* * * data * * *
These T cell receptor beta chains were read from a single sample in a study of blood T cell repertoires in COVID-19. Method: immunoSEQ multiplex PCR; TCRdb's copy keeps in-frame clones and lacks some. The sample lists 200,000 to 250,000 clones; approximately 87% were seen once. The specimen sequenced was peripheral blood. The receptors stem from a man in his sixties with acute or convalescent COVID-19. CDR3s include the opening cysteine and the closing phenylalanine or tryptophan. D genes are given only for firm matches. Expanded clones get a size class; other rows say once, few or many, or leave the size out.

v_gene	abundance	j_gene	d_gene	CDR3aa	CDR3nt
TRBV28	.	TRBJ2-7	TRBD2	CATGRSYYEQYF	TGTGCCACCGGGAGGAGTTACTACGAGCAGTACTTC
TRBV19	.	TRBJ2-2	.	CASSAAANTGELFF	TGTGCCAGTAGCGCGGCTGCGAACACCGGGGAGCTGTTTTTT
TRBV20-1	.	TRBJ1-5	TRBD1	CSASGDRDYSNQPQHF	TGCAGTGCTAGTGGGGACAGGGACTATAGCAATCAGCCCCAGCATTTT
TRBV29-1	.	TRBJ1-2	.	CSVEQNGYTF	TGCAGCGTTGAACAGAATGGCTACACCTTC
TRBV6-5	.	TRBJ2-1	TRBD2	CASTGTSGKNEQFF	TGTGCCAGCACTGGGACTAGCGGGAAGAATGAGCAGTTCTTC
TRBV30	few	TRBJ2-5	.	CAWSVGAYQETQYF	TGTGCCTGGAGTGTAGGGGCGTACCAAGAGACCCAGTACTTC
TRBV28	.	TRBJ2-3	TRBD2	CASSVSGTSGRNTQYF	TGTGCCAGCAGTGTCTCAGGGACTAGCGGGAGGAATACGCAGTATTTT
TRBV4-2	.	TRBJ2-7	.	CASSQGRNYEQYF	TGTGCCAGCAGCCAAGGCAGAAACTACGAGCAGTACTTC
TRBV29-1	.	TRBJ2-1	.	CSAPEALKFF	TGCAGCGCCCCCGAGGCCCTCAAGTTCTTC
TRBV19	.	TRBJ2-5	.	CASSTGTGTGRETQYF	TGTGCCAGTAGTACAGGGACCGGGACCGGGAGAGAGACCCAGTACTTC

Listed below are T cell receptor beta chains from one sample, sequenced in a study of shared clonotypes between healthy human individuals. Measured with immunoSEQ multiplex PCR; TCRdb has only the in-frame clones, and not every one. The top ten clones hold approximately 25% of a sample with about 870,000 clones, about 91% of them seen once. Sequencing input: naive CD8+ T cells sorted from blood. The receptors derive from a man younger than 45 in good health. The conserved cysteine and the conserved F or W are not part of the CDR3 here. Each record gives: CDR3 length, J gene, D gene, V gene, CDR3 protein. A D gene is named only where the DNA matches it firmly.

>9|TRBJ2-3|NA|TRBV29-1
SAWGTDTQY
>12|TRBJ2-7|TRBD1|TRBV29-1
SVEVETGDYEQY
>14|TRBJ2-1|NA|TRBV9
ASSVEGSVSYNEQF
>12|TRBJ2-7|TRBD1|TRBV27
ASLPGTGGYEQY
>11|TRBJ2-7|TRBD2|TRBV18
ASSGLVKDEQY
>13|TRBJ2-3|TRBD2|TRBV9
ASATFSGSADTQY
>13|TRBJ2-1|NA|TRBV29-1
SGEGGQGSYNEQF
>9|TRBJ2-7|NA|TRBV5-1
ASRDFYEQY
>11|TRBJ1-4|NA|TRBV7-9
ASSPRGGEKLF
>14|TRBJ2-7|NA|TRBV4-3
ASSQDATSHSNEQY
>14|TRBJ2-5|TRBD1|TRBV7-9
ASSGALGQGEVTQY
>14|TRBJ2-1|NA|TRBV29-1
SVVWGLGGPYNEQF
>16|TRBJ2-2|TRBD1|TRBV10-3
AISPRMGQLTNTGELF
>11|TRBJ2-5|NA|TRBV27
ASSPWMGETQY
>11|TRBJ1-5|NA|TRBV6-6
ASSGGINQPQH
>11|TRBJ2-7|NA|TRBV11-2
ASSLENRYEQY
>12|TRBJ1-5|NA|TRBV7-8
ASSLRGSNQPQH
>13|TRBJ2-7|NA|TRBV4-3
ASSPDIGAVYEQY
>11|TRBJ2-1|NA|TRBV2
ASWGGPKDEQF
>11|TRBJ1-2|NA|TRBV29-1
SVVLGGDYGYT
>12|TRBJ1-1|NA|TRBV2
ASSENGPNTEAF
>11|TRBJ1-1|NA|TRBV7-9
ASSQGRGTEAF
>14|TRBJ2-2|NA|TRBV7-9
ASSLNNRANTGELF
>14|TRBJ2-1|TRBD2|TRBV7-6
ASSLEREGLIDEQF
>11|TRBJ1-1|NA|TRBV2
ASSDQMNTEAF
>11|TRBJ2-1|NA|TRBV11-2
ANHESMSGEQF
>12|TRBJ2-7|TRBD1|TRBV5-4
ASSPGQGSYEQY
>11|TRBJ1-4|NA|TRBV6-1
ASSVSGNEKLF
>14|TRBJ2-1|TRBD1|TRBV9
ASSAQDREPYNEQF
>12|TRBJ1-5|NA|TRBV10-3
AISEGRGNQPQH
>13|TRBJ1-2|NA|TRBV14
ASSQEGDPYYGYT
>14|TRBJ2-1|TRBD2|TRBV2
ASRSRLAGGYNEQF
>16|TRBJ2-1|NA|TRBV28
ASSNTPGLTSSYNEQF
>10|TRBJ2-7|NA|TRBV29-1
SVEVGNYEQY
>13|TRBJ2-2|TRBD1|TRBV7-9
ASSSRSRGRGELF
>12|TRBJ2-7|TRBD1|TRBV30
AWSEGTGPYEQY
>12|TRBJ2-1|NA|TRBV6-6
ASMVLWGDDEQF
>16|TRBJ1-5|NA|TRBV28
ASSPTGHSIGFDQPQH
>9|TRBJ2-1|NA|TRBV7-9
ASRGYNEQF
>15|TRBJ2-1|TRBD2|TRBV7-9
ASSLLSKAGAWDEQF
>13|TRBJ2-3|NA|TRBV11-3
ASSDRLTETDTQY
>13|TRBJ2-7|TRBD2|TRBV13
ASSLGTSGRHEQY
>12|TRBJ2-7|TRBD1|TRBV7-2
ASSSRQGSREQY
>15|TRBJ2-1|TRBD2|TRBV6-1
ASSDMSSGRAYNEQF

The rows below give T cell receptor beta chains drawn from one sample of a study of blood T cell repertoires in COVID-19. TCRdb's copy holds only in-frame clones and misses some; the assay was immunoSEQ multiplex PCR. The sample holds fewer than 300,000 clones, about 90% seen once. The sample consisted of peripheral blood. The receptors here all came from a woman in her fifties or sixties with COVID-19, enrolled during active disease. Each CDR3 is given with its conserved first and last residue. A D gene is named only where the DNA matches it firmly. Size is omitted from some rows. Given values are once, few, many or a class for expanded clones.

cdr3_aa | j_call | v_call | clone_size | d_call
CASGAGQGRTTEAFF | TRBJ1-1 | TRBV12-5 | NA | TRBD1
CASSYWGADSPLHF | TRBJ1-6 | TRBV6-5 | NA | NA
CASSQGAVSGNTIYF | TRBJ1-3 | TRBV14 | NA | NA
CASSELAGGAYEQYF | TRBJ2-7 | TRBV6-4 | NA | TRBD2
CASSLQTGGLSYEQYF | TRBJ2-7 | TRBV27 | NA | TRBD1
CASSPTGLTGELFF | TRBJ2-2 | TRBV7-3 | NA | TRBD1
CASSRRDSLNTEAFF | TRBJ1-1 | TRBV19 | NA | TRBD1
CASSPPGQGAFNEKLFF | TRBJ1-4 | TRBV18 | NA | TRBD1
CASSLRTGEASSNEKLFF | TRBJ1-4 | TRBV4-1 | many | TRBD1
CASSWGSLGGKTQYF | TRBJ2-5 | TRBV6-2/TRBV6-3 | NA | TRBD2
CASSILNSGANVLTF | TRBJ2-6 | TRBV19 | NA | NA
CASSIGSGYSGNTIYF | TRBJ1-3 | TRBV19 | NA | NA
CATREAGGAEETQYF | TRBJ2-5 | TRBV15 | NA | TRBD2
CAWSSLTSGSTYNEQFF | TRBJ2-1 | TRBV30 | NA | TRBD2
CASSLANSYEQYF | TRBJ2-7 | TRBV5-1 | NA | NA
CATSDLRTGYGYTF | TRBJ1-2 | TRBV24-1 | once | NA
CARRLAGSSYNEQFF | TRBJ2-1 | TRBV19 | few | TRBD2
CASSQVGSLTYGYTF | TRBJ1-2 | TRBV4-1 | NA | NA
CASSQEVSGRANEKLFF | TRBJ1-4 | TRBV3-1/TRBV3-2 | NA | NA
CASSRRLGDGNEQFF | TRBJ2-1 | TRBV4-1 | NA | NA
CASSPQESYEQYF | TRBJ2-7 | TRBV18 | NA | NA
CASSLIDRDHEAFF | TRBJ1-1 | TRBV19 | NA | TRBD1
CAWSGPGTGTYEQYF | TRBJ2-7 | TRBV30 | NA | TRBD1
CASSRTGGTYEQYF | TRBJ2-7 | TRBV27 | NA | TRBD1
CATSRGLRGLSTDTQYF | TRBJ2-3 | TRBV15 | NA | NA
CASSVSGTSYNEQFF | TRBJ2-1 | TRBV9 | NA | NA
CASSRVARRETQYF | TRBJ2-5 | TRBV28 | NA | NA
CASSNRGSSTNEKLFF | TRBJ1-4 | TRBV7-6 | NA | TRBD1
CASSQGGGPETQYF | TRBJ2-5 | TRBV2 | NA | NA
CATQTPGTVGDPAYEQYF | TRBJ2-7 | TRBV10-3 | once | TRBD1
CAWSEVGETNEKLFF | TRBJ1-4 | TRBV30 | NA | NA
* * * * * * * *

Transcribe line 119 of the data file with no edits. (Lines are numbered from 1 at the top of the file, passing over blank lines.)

CATSDLRTGYGYTF | TRBJ1-2 | TRBV24-1 | once | NA